Sunday, 17 January 2010

Nine Artists' Films

Jacob Whittaker - Tying Tone Arms - seen here

Tonight we went to see the screening of Nine Artists' Films at Theatr Mwldan in Cardigan, part of the 2010 Film Festival. Seven locally based artists, working with film showed a series of nine short films.

The show was really well attended and it's been a topic for conversation today. The filmmakers were invited onto the stage after the showing for a Q & A session with the audience, this really helped to give some context to the works.

Simon Whitehead's work Anemos was commissioned by the BBC. Sean Vicary's Sea of Glass was commissioned as a response to music in an audio-visual performance. Rueben Knutson made his film 1000 Days as the outcome of a residency in the haematology department of a hospital. Jacob Whittaker and Penny Jones' Taith Cranogwyn operated as a documentary. The other contributions were made as art films. One possibly needed this background to interpret the films in relation to each other; the different approaches made the dialogue between the selection a little problematic.

I am easily seduced by classy production, and in this vein I enjoyed Anemos, a visually rich film of a choreographed performance which personifies the element of the wind and the production of wind energy. The choreography was compelling and worked beautifully with the costume of grey-blue silk dress and coat, the rich lighting created narrative. Some of the small gestural hand movements in the piece were exquisite . Sean Vicary's Sea of Glass was similarly classy, a sophisticated stop motion piece animating out sized shells spinning against the Cardigan coastline.

My personal favourites were Jacob Whittaker's Three Vinyl which "...uses found (Hi-Fi and sound equipment) objects, and my aim is to use them, as much as is possible, in the state in which they are found. Basic repairs are made merely to achieve some sound, with any problems leading to their being discarded playing an important part of the composing process. With turntables (the artist) often intervenes further by tying the tone arm back in order to interrupt normal play. The work is then produced live without headphones or post-production, using randomly selected loops from often randomly selected records."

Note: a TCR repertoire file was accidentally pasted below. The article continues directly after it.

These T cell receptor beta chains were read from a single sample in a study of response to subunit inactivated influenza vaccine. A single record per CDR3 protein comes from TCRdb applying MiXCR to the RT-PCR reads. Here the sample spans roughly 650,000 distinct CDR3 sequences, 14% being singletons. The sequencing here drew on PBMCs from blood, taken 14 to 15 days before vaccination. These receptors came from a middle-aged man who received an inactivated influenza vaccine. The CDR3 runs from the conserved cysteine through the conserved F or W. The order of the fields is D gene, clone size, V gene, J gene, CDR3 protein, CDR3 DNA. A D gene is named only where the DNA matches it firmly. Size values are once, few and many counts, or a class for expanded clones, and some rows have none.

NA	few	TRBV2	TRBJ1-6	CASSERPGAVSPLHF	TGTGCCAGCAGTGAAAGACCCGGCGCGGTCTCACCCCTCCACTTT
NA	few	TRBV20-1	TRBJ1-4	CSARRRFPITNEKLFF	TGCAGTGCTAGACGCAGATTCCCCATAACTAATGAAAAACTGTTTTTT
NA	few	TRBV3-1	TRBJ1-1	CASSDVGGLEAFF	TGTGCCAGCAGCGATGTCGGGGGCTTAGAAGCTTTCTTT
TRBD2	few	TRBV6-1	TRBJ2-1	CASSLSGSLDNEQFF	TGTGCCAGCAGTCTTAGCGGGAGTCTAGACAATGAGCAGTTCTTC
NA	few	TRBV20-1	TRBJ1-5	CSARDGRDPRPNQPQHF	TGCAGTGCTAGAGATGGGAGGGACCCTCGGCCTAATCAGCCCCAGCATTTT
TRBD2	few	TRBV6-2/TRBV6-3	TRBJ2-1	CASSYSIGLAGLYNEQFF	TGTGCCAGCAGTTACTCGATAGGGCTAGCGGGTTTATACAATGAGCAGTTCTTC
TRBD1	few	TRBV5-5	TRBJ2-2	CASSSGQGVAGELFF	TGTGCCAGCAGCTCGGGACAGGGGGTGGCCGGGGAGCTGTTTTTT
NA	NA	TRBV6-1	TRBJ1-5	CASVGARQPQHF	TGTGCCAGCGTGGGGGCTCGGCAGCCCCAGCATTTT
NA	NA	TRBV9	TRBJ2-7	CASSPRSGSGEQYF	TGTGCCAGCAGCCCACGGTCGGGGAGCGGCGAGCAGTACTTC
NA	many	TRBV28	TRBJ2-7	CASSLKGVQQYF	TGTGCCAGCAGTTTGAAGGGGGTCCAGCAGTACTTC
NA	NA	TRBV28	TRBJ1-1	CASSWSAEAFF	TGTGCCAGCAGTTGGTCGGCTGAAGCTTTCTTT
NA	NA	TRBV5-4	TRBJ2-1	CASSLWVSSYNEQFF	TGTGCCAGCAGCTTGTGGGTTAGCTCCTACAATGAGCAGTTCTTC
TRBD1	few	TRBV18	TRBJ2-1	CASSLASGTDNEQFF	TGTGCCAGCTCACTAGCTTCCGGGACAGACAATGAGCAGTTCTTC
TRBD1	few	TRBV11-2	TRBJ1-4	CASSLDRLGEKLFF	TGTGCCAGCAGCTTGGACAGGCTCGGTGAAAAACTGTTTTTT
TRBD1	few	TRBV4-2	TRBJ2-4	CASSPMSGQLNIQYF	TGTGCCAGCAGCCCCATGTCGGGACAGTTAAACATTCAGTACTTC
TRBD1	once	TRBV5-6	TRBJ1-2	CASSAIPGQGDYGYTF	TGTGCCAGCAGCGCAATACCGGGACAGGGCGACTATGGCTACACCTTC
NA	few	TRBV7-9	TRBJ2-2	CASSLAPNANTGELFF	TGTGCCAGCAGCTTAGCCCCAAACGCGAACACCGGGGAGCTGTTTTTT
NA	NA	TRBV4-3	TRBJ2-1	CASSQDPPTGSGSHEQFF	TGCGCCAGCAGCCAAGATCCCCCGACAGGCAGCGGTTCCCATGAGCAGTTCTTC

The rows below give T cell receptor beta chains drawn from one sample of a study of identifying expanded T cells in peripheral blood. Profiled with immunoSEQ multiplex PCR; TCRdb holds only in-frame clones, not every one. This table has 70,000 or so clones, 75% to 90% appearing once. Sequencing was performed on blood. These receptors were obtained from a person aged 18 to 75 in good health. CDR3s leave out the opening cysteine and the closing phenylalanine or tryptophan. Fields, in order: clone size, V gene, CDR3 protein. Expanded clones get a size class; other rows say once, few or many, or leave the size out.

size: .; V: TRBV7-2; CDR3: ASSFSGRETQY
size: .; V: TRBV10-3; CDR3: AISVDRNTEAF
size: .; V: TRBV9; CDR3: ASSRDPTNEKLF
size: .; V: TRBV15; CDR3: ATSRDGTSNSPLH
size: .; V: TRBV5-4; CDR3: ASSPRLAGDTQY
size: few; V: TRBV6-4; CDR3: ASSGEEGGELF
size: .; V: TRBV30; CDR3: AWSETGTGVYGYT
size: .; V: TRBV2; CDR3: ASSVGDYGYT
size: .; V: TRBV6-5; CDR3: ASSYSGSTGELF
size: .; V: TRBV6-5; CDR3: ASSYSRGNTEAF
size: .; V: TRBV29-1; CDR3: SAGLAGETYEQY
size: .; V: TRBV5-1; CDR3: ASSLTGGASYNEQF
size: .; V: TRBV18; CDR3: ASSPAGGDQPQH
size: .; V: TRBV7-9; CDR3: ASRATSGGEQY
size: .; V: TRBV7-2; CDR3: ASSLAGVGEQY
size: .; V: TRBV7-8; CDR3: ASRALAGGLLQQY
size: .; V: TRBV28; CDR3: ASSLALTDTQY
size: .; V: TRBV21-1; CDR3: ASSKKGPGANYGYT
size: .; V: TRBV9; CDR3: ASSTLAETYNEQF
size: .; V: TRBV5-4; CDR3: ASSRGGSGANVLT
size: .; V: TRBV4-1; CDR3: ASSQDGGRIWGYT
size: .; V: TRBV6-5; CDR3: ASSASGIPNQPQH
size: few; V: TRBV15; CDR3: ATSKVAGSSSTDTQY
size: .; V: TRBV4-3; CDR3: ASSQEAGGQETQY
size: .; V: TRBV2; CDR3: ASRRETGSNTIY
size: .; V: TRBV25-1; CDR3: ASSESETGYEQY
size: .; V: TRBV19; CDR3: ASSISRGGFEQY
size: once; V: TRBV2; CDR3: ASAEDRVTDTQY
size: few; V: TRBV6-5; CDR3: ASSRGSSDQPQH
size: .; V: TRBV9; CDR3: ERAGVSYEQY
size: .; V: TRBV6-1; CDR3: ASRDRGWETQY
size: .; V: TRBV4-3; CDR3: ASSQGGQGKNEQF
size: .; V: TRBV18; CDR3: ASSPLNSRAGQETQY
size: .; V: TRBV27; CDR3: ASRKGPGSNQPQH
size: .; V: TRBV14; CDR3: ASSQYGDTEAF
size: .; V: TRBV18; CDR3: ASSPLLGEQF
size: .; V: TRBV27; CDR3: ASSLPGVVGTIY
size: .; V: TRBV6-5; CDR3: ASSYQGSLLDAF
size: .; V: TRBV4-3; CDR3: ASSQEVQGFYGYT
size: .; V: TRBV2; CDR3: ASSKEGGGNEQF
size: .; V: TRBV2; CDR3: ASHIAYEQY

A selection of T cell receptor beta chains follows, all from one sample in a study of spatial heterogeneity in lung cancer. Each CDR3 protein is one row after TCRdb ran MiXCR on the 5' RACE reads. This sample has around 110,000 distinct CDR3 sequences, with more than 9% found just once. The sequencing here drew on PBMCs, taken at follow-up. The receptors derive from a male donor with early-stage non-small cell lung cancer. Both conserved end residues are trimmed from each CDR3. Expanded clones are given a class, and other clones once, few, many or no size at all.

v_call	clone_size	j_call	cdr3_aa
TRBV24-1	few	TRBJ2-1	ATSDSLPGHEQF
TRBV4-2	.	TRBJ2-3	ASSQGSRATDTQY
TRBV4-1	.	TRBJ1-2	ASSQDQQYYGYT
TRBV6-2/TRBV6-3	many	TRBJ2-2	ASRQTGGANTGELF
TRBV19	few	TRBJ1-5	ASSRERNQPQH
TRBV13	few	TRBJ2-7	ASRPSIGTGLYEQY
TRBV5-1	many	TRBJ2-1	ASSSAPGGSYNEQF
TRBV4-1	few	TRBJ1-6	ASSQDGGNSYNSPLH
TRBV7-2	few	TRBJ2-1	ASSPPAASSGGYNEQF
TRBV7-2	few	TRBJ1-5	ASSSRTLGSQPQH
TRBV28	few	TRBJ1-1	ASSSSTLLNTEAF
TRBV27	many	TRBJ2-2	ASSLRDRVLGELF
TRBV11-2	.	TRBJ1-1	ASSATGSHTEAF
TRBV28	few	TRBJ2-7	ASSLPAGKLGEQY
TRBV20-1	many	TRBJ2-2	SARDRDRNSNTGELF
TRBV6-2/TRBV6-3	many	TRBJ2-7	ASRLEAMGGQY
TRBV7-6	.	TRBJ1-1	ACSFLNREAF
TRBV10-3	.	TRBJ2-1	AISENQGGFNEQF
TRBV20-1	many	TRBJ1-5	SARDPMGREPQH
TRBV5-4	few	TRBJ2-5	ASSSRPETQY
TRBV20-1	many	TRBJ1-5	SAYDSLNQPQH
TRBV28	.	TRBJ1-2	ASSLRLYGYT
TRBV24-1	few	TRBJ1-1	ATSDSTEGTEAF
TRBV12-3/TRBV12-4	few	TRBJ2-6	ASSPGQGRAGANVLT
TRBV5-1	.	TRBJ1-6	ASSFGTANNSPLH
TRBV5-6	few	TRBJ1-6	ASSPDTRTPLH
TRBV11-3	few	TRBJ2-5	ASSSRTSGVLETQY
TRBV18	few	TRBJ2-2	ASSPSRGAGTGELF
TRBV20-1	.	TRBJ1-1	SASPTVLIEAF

Of the three pieces I had seen Tying Tone Arms before, an aesthetically beautiful, slightly voyeuristic, nostalgic film of decks backed with the drones of stuck vinyl; cacophonous music that develops its own rhythms and tensions. The middle film Shaky uses a faulty record deck that shakes and shudders the needle across the vinyl making a bizarre visual effect as the tone arm vibrates alongside the boings, scratches and tremblings of the sound track. It has a peculiar tension and a curious sense of passive-aggression in the juddering malfunction of the machinery and the fate of the vinyl it reacts with.

I enjoyed Penny Jones' Rant, a silent short of the artist in various outfits and in various locations raging and ranting at the camera about unknown grievances. It is important to know that Penny is an older woman because it completely alters the contexts of the work. A young woman behaving in the same manner would convey completely different signifiers. It was uncomfortably comical and had resonances with the inflential Carmarthenshire filmmaker and photographer, Peter Finnemore.

Rowan O'Neill's Menyw a Ddaeth o Gatraeth / A Woman Came from Catterick had some lovely motifs within it, a nostalgic, symbol laden film utilising props and film techniques that took the piece into the realm of folk tale. "My Grandmother moved from the area close to Catterick in the mid 50s to settle in rural West Wales. In my Grandmother’s suitcase I keep the relics of a long forgotten strife…” Rowan references the militaristic contemporary and historic roots of Catterick with a repetitive sequence showing a soldier rhythmically cutting a huge pile of carrots with her Grandmother's kitchen knife - a beautiful but disturbing vignette.

Well done to Theatr Mwldan for the initiative, more please!

Left to right: Penny Jones, Jacob Whittaker, Simon Whitehead, Rueben Knutson, Sean Vicary, Ruth Jones, Rowan O'Neill

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